The empty space throughout your brochure design serves as a design element. White space provides a contrast to design elements and type. Margins are a good example. They allow room for our fingers to hold a brochure and flip pages through a booklet.
Establish consistent areas of white space above subheads, below paragraphs, and around objects to guide customers to what’s most important. Don’t allow subheads to float way above paragraphs which they “belong to.” I’ve noticed a troubling trend in that regard, lately.
13. Arrange Elements for Easy Scanning
Don’t allow headlines or photos from different columns of text to sit right next to each other. The result is called “tombstoning,” an effect where both elements lose focus.
Click on the example at left to enlarge. See how the main images in each column sit at different heights?
Quotes and testimonials can breathe life into copy, so consider adding pull quotes to a brochure design where appropriate. Break headlines and subheads at logical pauses and use tab-setting controls to align items in tables.
14. Remove to Improve
Now, scan your brochure design to see if anything can be removed or constrained. As mentioned, generous white space will be an asset.
Any visual element that serves little practical purpose to communication should be reconsidered.
15. End With a Call-to-Action
Writing a persuasive Call-to-Action (CTA) is a fascinating topic. Think about what motivates a person to engage further with a brochure design or order a product?
“However well-designed your brochure is, if it doesn’t include a call-to-action, it won’t serve its true purpose.” —Igor Ovsyannykov, Creative Market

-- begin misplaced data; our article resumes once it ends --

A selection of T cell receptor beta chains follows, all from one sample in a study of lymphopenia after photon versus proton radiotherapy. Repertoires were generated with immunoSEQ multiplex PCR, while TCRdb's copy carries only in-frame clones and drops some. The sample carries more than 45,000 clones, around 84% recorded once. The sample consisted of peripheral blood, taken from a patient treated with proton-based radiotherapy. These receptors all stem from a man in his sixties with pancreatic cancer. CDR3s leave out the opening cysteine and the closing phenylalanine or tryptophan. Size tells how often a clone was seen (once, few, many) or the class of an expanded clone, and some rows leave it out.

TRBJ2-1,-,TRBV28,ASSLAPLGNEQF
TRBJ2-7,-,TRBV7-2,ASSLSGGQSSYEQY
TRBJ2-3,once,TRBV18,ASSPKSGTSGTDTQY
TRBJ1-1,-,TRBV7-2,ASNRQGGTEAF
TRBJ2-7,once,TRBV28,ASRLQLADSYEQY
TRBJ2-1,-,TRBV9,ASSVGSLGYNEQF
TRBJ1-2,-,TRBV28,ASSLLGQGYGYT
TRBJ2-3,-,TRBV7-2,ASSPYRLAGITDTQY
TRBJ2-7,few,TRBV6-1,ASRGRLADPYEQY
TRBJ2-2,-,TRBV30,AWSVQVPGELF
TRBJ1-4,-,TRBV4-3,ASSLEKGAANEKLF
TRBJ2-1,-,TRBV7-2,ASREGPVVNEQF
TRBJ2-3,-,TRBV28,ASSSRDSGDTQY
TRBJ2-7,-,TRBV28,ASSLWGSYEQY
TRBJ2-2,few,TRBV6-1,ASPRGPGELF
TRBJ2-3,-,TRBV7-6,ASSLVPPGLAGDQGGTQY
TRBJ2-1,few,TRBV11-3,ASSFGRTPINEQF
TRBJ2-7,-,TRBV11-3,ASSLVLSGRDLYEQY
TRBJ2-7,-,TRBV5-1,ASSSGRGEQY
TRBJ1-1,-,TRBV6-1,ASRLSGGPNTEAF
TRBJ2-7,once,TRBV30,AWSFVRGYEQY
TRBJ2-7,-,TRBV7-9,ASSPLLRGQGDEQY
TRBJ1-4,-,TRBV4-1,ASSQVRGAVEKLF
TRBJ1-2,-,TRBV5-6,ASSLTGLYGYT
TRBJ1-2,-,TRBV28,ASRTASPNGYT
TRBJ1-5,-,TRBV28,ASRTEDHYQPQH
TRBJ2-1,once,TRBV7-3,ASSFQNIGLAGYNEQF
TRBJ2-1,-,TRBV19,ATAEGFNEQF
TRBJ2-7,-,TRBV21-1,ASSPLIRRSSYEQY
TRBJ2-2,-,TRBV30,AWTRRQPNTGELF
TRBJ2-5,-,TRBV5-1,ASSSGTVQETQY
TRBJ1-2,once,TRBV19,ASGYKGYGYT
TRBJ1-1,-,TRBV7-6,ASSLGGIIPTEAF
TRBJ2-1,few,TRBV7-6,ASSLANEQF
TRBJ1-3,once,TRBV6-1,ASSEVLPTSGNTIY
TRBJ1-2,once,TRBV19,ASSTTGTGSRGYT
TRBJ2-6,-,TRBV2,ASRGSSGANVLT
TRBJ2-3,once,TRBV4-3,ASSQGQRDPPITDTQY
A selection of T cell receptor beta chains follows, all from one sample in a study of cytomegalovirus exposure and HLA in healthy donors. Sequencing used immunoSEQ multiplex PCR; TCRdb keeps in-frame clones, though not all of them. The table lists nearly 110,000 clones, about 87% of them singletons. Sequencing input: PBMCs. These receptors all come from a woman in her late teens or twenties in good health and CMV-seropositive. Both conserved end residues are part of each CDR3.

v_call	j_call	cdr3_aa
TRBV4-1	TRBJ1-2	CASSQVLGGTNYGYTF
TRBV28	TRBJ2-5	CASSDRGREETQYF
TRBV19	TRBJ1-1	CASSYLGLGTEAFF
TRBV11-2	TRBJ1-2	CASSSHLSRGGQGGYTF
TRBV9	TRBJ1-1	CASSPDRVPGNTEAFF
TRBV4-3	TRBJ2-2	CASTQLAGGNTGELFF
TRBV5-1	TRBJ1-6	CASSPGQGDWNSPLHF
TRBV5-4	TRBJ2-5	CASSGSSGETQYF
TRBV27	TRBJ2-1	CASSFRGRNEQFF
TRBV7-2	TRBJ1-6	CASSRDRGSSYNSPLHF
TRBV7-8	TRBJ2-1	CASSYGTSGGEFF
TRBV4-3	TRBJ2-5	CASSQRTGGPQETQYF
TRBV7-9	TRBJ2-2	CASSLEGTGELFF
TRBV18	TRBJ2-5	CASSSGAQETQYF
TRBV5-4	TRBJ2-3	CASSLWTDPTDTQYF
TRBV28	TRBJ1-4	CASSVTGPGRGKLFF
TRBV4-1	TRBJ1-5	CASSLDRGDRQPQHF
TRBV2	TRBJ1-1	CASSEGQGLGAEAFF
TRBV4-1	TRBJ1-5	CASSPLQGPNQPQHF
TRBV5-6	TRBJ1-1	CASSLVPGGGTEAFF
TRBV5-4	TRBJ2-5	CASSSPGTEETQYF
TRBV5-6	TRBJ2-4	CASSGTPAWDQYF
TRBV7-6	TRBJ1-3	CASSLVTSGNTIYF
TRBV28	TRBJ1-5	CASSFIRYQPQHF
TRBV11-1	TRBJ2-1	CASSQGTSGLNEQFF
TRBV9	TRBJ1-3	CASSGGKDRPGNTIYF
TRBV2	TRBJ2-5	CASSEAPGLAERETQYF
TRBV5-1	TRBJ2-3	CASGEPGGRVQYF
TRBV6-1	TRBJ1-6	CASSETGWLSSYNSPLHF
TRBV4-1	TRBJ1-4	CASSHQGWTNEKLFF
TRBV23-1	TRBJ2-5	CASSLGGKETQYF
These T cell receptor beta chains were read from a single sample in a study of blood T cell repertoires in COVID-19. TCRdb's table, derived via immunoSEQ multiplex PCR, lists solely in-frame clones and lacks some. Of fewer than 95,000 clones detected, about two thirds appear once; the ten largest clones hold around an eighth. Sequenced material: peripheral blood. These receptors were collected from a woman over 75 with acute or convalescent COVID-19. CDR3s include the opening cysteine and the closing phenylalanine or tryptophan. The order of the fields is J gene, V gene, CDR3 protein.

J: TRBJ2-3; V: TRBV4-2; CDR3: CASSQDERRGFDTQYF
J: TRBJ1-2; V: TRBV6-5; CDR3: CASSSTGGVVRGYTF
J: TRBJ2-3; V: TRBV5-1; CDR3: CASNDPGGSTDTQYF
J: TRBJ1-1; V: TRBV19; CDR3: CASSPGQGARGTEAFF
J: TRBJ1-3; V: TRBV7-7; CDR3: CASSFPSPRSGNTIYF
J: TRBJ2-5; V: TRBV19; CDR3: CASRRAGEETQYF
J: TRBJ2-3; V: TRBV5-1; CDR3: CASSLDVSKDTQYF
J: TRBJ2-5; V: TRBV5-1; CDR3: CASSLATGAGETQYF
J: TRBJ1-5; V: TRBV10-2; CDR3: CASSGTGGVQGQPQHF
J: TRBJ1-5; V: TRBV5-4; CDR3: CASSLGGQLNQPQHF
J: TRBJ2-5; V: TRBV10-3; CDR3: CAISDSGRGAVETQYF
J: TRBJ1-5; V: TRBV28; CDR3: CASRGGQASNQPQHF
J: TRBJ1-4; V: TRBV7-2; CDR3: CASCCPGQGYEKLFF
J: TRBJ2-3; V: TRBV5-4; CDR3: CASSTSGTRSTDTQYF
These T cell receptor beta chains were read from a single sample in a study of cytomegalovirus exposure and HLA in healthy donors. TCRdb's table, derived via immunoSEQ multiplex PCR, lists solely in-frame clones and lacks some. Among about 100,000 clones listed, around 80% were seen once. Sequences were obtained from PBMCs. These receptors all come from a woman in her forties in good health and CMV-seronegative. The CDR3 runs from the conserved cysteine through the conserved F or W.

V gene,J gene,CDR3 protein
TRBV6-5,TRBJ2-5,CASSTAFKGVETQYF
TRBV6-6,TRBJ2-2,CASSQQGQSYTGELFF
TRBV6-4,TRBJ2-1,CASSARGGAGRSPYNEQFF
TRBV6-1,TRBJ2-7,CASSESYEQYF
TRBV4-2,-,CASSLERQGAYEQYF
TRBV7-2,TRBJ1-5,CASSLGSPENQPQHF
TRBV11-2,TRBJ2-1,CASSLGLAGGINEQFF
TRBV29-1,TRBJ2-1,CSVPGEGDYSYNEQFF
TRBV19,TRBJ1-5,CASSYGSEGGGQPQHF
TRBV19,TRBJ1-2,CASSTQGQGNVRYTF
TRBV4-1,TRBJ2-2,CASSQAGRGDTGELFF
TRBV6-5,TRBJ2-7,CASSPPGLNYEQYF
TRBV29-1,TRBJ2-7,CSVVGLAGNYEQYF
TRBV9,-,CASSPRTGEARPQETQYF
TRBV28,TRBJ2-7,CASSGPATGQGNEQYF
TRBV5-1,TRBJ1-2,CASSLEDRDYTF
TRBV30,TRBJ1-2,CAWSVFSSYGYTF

It’s a large topic that we can spend more time on soon. Just remember to ask your audience for an action. If it was worth investing budget on the brochure, surely it’s worth asking your reader to take a specific action.
16. Apply Professional Proofreading
Perform a spell-check, review the copy line-by-line, and run the text through a tool like Grammarly. If your client has a legal department, make sure they have a chance to review the final copy as well.
After you flow all copy into your brochure design, have the final version proofed by a professional. The cost for proofing is generally modest and well worth the investment. Our proofreaders always find details that we might otherwise have missed.
17. Scrutinize Proofs and Test Sheets at Press Checks
Virtually all printers generate client proofs as a standard part of the print production process. It enables both printer and client to agree on what the final result should look like.
Normally, printers will output color proofs and perhaps a “dummy” to demonstrate how the final brochure design would be trimmed and folded. You, as the client, would mark any discrepancies you are concerned about or approve with your signature and date.
If you’re near enough to your printer, I also recommend doing a press check in-person. Scrutinize the first prints as they come off the press, and make sure they match the digital proof you approved. You can also make sure skin tones and contrasts look true to life. Pay careful attention to the client’s logo and product images as well.
Phew! Is that enough advice for you?
Good luck with your next brochure design!
*A quick word for project managers: We definitely recommend working with a professional designer who has print production experience. Adobe tools like Photoshop, Illustrator, and InDesign are a lot more foolproof than they once were. However, errors can end up costing you a lot of money on reprints. Especially when you don’t have a working knowledge of the print process.
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Sources may include:
How to Make a Business Flyer that Gets Results, The New Business Idea
Brochure design: 10 Top Creative Tips, Creative Bloq
10 Easy Ways to Make Your Flyer Stand Out of the Crowd, Karen Saunders, Business Know-How
The Non-Designer’s Design Book , Robin Williams
Roger C. Parker’s One-Minute Designer, Roger C. Parker
How to Design a Stunning Brochure: 30 Expert Tips and Templates, Igor Ovsyannykov, Creative Market